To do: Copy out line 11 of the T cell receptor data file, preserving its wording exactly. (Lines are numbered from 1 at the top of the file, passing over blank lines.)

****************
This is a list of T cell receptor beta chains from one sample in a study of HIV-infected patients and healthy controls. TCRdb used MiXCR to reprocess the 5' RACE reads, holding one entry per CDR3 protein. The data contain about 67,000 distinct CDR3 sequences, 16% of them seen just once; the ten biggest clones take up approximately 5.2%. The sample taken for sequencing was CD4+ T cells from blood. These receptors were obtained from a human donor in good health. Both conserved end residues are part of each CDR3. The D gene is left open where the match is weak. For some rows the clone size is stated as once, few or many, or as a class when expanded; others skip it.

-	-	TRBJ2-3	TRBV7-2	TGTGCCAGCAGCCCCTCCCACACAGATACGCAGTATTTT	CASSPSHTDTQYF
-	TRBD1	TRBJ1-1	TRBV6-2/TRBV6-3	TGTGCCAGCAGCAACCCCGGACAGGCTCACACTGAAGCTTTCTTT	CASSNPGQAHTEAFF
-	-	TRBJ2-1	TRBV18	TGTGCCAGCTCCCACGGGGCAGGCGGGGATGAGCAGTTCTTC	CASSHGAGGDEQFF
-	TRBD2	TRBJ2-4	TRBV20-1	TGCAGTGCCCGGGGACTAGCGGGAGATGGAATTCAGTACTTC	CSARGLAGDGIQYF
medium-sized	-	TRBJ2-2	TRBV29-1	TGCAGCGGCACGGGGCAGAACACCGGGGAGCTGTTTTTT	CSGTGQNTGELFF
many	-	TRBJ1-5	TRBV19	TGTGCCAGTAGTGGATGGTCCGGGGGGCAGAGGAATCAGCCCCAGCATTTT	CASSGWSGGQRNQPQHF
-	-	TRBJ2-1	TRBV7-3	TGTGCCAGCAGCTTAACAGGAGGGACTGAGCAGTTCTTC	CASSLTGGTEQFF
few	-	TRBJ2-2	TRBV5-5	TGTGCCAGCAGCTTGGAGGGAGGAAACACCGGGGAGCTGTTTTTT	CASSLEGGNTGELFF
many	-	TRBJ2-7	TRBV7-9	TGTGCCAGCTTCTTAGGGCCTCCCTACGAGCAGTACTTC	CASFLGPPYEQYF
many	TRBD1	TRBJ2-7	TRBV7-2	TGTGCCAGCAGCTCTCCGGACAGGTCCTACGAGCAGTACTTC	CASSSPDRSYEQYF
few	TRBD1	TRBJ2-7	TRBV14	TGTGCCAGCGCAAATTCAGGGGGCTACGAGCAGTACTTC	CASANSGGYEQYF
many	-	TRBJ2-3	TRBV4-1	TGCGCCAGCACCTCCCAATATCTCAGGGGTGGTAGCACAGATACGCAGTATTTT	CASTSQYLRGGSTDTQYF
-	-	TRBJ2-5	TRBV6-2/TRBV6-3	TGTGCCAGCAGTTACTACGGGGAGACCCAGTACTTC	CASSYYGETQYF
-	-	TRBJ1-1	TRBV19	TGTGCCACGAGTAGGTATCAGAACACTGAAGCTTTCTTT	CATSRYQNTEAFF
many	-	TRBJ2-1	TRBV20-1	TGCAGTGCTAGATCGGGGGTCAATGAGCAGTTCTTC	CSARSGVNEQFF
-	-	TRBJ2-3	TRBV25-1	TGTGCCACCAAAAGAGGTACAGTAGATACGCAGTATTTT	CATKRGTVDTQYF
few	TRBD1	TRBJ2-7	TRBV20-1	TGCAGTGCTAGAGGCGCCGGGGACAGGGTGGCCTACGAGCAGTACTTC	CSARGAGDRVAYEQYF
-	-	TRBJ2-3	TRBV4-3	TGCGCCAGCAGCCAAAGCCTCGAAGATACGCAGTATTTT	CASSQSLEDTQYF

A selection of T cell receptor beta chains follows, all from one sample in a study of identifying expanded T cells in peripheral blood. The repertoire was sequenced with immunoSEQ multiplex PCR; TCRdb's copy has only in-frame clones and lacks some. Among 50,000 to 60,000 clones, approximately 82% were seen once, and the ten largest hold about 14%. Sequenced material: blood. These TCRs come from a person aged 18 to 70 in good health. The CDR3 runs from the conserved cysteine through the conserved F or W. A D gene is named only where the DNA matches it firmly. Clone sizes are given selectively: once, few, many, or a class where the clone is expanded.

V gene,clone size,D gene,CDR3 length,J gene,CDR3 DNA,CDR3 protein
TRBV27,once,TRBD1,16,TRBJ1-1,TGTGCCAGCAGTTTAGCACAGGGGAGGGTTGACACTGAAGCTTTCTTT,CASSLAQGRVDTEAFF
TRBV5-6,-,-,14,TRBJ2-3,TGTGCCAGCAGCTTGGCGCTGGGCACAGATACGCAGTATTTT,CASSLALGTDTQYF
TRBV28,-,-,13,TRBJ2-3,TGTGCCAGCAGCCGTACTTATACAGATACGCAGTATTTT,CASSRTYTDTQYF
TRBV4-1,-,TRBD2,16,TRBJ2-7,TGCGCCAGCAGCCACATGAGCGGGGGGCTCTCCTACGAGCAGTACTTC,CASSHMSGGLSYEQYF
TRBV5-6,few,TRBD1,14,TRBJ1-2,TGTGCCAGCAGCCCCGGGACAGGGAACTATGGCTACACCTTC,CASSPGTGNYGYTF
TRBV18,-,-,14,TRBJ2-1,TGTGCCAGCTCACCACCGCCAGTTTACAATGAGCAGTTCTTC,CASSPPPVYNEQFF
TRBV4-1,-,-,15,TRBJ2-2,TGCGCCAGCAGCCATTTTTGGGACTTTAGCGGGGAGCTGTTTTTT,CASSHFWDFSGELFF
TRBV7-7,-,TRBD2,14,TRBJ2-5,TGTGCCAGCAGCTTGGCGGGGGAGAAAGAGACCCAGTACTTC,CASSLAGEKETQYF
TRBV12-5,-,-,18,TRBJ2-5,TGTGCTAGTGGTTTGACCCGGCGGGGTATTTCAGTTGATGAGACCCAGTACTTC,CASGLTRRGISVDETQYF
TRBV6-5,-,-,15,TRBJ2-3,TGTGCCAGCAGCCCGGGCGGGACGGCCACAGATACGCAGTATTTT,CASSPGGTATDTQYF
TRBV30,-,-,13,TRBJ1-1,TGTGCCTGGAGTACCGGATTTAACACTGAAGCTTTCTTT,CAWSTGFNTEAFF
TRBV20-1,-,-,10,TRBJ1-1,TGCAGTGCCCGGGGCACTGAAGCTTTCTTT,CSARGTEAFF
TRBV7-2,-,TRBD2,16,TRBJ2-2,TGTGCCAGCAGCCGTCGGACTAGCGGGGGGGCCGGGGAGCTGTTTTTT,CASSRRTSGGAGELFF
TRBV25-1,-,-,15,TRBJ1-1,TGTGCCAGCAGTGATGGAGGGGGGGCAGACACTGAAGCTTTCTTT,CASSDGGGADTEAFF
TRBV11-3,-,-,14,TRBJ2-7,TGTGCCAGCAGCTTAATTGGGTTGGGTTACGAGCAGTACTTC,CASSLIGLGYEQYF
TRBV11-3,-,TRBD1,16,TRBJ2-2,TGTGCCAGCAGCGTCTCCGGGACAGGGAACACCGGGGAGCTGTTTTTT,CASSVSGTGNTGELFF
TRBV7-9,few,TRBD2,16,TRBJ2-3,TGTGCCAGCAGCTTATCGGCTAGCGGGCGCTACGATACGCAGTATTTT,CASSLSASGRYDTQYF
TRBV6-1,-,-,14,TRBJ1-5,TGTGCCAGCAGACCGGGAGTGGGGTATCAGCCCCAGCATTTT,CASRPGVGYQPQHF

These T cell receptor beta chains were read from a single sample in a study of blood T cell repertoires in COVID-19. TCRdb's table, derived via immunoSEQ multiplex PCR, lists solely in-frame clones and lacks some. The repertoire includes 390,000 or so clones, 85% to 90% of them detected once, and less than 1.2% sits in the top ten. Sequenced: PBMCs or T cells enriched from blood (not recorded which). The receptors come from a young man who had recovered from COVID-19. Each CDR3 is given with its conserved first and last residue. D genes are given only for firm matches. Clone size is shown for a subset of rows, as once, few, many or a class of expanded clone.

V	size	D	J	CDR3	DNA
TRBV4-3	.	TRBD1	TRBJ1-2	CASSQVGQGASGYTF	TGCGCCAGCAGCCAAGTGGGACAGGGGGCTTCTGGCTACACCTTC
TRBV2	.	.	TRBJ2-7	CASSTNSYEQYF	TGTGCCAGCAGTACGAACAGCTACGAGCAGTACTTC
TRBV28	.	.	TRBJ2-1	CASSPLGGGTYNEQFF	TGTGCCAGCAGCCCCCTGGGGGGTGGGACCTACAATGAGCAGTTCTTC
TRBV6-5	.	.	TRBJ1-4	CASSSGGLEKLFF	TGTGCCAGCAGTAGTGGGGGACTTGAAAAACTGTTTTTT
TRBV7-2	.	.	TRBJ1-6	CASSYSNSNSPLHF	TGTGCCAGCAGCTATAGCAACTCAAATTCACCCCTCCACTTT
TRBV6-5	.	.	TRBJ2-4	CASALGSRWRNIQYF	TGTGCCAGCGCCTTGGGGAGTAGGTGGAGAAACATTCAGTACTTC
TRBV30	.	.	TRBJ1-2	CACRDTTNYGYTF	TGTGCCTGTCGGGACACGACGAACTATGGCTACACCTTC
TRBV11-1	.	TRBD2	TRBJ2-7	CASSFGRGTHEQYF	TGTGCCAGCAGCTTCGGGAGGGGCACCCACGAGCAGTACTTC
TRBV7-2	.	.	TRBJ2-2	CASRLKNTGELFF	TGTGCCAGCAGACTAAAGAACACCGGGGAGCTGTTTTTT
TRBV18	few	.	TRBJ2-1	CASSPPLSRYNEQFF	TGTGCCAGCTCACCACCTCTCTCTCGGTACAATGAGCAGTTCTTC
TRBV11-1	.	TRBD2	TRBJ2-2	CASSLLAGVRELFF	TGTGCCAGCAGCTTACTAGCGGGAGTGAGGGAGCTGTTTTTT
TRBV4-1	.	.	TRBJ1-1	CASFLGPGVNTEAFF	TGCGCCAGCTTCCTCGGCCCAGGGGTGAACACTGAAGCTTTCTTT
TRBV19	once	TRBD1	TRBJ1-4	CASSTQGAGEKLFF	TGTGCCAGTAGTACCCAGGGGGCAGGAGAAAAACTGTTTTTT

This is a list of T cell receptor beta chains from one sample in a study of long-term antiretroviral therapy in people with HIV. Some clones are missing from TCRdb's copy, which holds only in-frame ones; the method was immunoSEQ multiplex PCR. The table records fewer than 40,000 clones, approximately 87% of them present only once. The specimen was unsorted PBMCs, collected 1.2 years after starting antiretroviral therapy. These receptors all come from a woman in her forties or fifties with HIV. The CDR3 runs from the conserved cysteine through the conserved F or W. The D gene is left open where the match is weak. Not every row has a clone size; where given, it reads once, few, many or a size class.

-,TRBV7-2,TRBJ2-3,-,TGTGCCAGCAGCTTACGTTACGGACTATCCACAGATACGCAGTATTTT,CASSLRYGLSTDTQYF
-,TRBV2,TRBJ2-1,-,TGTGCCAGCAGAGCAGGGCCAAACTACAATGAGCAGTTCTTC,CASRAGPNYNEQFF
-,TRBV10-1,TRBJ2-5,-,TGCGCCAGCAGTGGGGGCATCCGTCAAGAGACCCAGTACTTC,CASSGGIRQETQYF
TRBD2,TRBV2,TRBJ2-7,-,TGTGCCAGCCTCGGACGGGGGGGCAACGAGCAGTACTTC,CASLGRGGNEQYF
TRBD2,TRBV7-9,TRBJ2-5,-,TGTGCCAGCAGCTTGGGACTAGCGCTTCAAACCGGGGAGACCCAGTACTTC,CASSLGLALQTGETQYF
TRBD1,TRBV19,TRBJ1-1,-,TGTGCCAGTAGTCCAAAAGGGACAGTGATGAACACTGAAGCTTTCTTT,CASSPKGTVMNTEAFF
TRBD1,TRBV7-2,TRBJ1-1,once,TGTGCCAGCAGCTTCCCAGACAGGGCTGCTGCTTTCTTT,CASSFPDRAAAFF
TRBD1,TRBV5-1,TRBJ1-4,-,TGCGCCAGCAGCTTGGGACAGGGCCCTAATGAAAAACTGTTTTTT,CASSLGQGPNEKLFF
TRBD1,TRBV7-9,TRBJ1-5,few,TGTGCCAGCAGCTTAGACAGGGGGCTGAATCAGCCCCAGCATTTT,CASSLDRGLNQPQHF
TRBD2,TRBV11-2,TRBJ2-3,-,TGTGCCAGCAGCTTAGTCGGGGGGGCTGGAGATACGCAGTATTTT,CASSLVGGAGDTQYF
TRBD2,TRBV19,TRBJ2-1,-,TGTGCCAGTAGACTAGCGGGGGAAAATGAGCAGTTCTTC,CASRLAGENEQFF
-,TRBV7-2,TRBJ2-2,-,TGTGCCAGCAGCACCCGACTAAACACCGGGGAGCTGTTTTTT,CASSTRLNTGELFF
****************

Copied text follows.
many	TRBD1	TRBJ2-7	TRBV7-2	TGTGCCAGCAGCTCTCCGGACAGGTCCTACGAGCAGTACTTC	CASSSPDRSYEQYF